This blog post was published under the 2015 to 2024 Conservative government

Rita French

Rita French

UK Ambassador for Human Rights and Deputy Permanent Representative to the UN in Geneva

9th December 2021 Geneva

Human Rights Day 2021

Rita French visited Kajiado in 2021 - the first county in Kenya to declare an end to Female Genital Mutilation. But more work is needed to stamp out this abhorrent practice around the world and to protect the human rights of women & girls.

On 10 December each year, we celebrate Human Rights Day. To many, this tradition marks a commemoration of the adoption of the Universal Declaration of Human Rights and the evolution of the international human rights architecture since 1948. For others, this day marks an annual moment to reflect on the global situation of human rights. For me, this day also constitutes an important reminder of the tireless work of human rights defenders, civil society, and journalists in bravely shining a spotlight on human rights violations and abuses around the world. Without them, so many voices would be left unheard. We all have a responsibility to ensure that their vital work continues.

As we take stock of 2021, it is clear that the international community has faced considerable challenges. The reversal of hard-won progress on women’s and girls’ rights in Afghanistan is heart-breaking. There is no let up after a decade of conflict in Syria. The killings of protestors on the streets of Myanmar, and the political arrests in Belarus have been shocking. Ethiopia faces considerable unrest and women and girls face appalling sexual violence. Media freedom and freedom of expression more widely are under threat in every corner of the world. Shrinking civic space is stifling journalists, human rights defenders and other independent voices to fully and equally participate in society.

The COVID-19 pandemic has also brought progress on our global efforts towards achieving gender equality into sharp relief. Violence against women and girls, including female genital mutilation has sharply risen. UNFPA estimates that the pandemic will cause ten to thirteen million additional cases of child early and forced marriage by 2030.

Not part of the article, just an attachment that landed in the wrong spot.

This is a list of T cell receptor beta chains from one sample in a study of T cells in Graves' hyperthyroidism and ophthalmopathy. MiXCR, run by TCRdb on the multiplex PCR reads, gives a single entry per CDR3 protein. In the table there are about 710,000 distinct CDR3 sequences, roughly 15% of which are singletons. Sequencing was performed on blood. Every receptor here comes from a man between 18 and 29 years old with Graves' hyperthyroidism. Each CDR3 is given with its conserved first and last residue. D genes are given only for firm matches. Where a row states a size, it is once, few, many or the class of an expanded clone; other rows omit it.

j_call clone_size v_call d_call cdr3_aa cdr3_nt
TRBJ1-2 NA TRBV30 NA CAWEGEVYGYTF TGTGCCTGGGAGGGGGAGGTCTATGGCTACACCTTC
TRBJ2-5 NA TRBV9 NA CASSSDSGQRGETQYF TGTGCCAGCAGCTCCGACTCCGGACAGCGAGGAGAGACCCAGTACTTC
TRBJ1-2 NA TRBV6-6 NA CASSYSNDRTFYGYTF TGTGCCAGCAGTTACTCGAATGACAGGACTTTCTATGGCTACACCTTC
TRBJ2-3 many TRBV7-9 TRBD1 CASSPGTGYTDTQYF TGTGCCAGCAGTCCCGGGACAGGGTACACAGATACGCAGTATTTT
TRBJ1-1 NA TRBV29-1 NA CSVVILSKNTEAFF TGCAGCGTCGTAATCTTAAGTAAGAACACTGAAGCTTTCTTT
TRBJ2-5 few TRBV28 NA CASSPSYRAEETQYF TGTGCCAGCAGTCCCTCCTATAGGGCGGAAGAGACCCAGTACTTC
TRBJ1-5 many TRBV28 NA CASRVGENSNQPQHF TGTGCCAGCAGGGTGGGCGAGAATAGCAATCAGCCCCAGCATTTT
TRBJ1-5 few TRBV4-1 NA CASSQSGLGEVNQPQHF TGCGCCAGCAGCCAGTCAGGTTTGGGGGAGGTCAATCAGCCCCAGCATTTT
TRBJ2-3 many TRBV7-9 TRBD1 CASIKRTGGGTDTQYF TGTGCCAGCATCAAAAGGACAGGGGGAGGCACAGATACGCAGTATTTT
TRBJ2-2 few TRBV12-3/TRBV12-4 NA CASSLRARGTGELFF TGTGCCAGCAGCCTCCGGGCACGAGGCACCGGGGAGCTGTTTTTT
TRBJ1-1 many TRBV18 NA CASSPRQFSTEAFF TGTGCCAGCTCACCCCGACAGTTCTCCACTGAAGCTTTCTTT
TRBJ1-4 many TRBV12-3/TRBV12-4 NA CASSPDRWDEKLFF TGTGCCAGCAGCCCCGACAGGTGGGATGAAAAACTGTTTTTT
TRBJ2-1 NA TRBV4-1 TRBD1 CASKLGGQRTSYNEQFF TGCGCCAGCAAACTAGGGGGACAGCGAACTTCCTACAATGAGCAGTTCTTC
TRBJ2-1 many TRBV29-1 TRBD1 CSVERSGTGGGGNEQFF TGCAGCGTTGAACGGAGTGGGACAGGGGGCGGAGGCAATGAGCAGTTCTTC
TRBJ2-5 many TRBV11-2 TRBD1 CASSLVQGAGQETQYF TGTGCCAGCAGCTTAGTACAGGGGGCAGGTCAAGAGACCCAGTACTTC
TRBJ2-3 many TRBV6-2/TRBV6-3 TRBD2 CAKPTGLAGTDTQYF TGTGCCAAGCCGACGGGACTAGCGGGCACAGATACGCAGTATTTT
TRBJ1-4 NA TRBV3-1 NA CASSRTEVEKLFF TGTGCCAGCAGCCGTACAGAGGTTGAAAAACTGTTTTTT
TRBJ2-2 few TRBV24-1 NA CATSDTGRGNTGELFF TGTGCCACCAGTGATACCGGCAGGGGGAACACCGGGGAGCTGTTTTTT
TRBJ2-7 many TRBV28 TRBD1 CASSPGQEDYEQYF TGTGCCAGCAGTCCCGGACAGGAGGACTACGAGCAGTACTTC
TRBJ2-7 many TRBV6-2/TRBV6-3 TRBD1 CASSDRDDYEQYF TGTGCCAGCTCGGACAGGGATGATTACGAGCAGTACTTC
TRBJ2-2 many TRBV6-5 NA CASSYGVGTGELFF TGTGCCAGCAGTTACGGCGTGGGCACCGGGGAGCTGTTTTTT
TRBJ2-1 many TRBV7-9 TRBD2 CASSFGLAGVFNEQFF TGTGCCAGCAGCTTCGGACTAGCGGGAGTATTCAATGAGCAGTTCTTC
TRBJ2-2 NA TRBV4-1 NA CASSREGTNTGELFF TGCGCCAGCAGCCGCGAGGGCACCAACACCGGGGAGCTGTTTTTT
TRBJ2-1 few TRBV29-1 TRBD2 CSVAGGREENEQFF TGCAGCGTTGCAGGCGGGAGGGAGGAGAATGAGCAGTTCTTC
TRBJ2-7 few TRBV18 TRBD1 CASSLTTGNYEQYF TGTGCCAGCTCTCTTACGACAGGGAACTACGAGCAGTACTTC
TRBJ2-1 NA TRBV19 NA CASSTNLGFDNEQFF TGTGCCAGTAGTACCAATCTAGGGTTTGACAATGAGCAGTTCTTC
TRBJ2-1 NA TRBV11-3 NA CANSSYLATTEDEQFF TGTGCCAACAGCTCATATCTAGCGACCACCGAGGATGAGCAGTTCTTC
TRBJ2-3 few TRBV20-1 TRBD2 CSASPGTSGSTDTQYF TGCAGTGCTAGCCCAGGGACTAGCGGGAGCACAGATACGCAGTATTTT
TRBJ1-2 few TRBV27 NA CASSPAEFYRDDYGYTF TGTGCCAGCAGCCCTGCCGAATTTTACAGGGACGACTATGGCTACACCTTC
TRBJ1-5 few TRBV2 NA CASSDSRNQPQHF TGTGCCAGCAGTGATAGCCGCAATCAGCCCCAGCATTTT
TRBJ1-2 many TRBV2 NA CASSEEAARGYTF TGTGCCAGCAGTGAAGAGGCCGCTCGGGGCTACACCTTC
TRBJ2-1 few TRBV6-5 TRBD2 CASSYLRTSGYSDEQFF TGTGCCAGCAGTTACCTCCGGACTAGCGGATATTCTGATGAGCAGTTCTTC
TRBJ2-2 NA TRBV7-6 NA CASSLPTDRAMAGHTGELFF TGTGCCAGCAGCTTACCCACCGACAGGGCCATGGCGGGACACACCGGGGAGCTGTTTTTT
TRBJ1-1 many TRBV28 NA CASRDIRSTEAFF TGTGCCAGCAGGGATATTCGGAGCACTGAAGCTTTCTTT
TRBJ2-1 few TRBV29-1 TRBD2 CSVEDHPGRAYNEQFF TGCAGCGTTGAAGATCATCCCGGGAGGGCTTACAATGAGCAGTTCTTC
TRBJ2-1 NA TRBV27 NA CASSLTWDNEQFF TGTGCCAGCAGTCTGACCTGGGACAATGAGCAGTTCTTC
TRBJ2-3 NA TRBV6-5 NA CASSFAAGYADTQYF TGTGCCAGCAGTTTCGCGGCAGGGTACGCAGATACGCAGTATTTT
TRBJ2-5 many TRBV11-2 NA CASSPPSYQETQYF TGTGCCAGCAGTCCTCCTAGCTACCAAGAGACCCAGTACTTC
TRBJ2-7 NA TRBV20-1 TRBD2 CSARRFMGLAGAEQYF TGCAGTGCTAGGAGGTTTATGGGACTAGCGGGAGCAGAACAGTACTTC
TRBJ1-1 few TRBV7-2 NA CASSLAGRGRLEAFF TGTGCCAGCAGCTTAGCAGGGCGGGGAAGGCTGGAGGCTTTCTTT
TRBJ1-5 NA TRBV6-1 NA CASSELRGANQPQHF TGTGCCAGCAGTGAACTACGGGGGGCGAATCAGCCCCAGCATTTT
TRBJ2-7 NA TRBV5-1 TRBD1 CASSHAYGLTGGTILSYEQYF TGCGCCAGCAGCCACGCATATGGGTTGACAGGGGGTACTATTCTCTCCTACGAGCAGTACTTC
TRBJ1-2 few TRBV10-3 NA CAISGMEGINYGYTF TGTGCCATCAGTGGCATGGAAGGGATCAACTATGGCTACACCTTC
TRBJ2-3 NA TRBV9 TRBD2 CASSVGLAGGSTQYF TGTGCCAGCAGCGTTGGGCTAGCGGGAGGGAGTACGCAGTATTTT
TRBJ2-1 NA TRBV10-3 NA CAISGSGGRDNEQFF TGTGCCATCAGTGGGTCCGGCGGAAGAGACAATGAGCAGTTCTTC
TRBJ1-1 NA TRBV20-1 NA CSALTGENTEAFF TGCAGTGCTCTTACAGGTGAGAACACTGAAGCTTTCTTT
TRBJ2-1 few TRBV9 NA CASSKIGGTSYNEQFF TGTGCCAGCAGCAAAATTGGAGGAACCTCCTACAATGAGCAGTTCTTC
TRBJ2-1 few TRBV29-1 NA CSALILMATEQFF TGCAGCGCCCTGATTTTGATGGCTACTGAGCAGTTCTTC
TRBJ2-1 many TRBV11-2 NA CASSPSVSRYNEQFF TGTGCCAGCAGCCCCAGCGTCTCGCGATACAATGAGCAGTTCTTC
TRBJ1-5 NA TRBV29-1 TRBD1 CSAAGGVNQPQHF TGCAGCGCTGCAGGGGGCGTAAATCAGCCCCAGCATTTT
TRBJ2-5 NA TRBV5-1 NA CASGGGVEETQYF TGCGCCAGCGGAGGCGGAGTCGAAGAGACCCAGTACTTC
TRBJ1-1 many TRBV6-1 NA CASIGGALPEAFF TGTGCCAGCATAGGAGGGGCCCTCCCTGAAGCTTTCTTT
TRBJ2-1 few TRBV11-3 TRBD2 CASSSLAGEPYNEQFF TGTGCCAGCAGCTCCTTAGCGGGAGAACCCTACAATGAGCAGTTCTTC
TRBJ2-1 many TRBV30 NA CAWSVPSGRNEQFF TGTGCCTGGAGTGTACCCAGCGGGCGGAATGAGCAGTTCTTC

Such threats to the enjoyment of human rights, democracy and open societies are also being played out at the multilateral level in Geneva, New York and elsewhere. It has reinforced the crucial need to continue working with our partners to uphold the international human rights architecture and address those who seek to undermine it. Throughout this year at the Human Rights Council, we worked with groups of countries to draw attention to the full range of violations and abuses committed in Syria and secured a mandate for the UN to collect evidence to support justice for past violations in Sri Lanka. With partners, we strongly condemned human rights violations in Xinjiang, China and called for a Special Session of the Council in response to the military takeover in Sudan, securing a consensus resolution.

When I ask young girls that I meet during my country visits ‘what is the one thing that will make a positive difference to their lives?’, ‘education’ is almost always their answer. I am delighted that the UK in partnership with the UAE secured a landmark resolution at the Human Rights Council calling upon States to provide at least 12 years of quality education for all girls. A commitment endorsed by 97 States.

It is also important to recognise important strides forward at the national level. Sierra Leone became the latest country to abolish the death penalty. Chile and Switzerland adopted legislation to legalise same-sex marriages while the Botswana Court of Appeal upheld a ruling decriminalising same-sex relationships. Uzbekistan drew praise from UN human rights mechanisms for its repatriation and reintegration of women and children from Syria, Iraq and Afghanistan. Democracy in Gambia was strengthened as they held their first free and open elections following two decades of dictatorship. In the UK, Parliament voted to raise the minimum age of marriage to 18 in England and Wales in an effort to end child marriage. We are also strengthening supply chain transparency in the Modern Slavery Act to tackle modern slavery and human trafficking globally.

As I sit here in Geneva, I look back over the last 12 months to my country visits to Poland, Kenya, Mali and Slovakia, and my virtual visits to Bahrain, Colombia, Uzbekistan and Ukraine. My engagement with communities and activists brings to life the very real challenges that exist, the progress that has been made, but also the work that needs to continue – both multilaterally and through UK’s direct support. Next year the UK will host the first ever global conference “Safe To Be Me” to understand and tackle the challenges faced by the LGBTI+ community around the world. We are also calling for international action on conflict-related sexual violence.

We must continue our work to actively call out human rights violations and abuses wherever they occur. As the Foreign Secretary said this week, we will pursue this work through building a network of liberty. A network that includes other countries who want to work with us in upholding democracy and open societies. Free media, thriving civil society and human rights defenders are crucial to this effort. Working together, let’s support their efforts, not just on Human Rights Day, but every day of the year.